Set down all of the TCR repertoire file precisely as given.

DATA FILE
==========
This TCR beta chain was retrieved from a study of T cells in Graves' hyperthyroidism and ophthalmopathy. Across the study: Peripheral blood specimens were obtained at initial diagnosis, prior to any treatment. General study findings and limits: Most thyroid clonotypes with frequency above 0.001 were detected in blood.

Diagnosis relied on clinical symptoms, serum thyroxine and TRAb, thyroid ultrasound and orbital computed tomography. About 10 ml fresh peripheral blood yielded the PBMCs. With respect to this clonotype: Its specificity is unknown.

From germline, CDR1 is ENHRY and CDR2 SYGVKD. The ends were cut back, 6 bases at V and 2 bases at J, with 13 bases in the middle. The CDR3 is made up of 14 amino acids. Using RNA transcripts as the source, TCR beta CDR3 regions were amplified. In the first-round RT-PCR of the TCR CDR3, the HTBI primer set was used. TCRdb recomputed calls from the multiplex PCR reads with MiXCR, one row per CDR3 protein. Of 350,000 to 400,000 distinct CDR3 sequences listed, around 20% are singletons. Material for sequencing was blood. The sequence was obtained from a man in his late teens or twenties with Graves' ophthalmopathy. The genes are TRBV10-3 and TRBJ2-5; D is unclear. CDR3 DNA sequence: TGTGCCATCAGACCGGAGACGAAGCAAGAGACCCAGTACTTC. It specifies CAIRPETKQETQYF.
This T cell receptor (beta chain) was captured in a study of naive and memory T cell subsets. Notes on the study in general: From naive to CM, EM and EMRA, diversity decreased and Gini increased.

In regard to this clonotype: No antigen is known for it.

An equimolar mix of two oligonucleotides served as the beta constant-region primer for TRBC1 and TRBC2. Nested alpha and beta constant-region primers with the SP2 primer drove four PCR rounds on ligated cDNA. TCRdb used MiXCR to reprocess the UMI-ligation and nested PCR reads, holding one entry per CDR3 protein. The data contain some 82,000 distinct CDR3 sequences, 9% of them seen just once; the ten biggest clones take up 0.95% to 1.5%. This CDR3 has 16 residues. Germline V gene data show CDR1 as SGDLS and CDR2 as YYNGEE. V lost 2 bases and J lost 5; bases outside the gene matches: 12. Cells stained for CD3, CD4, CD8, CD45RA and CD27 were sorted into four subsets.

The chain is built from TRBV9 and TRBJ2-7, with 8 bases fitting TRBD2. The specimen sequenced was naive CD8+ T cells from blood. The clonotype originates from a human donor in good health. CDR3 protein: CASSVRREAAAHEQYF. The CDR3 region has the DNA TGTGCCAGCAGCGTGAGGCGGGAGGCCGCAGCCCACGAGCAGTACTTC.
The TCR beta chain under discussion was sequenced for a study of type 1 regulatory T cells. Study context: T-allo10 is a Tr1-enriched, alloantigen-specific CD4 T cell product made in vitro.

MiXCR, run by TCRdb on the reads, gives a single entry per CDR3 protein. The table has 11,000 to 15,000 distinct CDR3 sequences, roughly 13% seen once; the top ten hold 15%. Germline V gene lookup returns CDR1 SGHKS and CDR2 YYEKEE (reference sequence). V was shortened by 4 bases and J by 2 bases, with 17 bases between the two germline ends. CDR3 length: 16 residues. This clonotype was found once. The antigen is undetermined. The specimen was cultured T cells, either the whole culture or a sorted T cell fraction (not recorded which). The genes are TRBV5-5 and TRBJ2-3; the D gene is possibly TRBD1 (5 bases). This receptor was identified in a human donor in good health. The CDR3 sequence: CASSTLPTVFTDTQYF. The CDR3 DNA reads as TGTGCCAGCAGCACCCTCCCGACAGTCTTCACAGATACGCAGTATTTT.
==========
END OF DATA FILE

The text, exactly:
This TCR beta chain was retrieved from a study of T cells in Graves' hyperthyroidism and ophthalmopathy. Across the study: Peripheral blood specimens were obtained at initial diagnosis, prior to any treatment. General study findings and limits: Most thyroid clonotypes with frequency above 0.001 were detected in blood.

Diagnosis relied on clinical symptoms, serum thyroxine and TRAb, thyroid ultrasound and orbital computed tomography. About 10 ml fresh peripheral blood yielded the PBMCs. With respect to this clonotype: Its specificity is unknown.

From germline, CDR1 is ENHRY and CDR2 SYGVKD. The ends were cut back, 6 bases at V and 2 bases at J, with 13 bases in the middle. The CDR3 is made up of 14 amino acids. Using RNA transcripts as the source, TCR beta CDR3 regions were amplified. In the first-round RT-PCR of the TCR CDR3, the HTBI primer set was used. TCRdb recomputed calls from the multiplex PCR reads with MiXCR, one row per CDR3 protein. Of 350,000 to 400,000 distinct CDR3 sequences listed, around 20% are singletons. Material for sequencing was blood. The sequence was obtained from a man in his late teens or twenties with Graves' ophthalmopathy. The genes are TRBV10-3 and TRBJ2-5; D is unclear. CDR3 DNA sequence: TGTGCCATCAGACCGGAGACGAAGCAAGAGACCCAGTACTTC. It specifies CAIRPETKQETQYF.
This T cell receptor (beta chain) was captured in a study of naive and memory T cell subsets. Notes on the study in general: From naive to CM, EM and EMRA, diversity decreased and Gini increased.

In regard to this clonotype: No antigen is known for it.

An equimolar mix of two oligonucleotides served as the beta constant-region primer for TRBC1 and TRBC2. Nested alpha and beta constant-region primers with the SP2 primer drove four PCR rounds on ligated cDNA. TCRdb used MiXCR to reprocess the UMI-ligation and nested PCR reads, holding one entry per CDR3 protein. The data contain some 82,000 distinct CDR3 sequences, 9% of them seen just once; the ten biggest clones take up 0.95% to 1.5%. This CDR3 has 16 residues. Germline V gene data show CDR1 as SGDLS and CDR2 as YYNGEE. V lost 2 bases and J lost 5; bases outside the gene matches: 12. Cells stained for CD3, CD4, CD8, CD45RA and CD27 were sorted into four subsets.

The chain is built from TRBV9 and TRBJ2-7, with 8 bases fitting TRBD2. The specimen sequenced was naive CD8+ T cells from blood. The clonotype originates from a human donor in good health. CDR3 protein: CASSVRREAAAHEQYF. The CDR3 region has the DNA TGTGCCAGCAGCGTGAGGCGGGAGGCCGCAGCCCACGAGCAGTACTTC.
The TCR beta chain under discussion was sequenced for a study of type 1 regulatory T cells. Study context: T-allo10 is a Tr1-enriched, alloantigen-specific CD4 T cell product made in vitro.

MiXCR, run by TCRdb on the reads, gives a single entry per CDR3 protein. The table has 11,000 to 15,000 distinct CDR3 sequences, roughly 13% seen once; the top ten hold 15%. Germline V gene lookup returns CDR1 SGHKS and CDR2 YYEKEE (reference sequence). V was shortened by 4 bases and J by 2 bases, with 17 bases between the two germline ends. CDR3 length: 16 residues. This clonotype was found once. The antigen is undetermined. The specimen was cultured T cells, either the whole culture or a sorted T cell fraction (not recorded which). The genes are TRBV5-5 and TRBJ2-3; the D gene is possibly TRBD1 (5 bases). This receptor was identified in a human donor in good health. The CDR3 sequence: CASSTLPTVFTDTQYF. The CDR3 DNA reads as TGTGCCAGCAGCACCCTCCCGACAGTCTTCACAGATACGCAGTATTTT.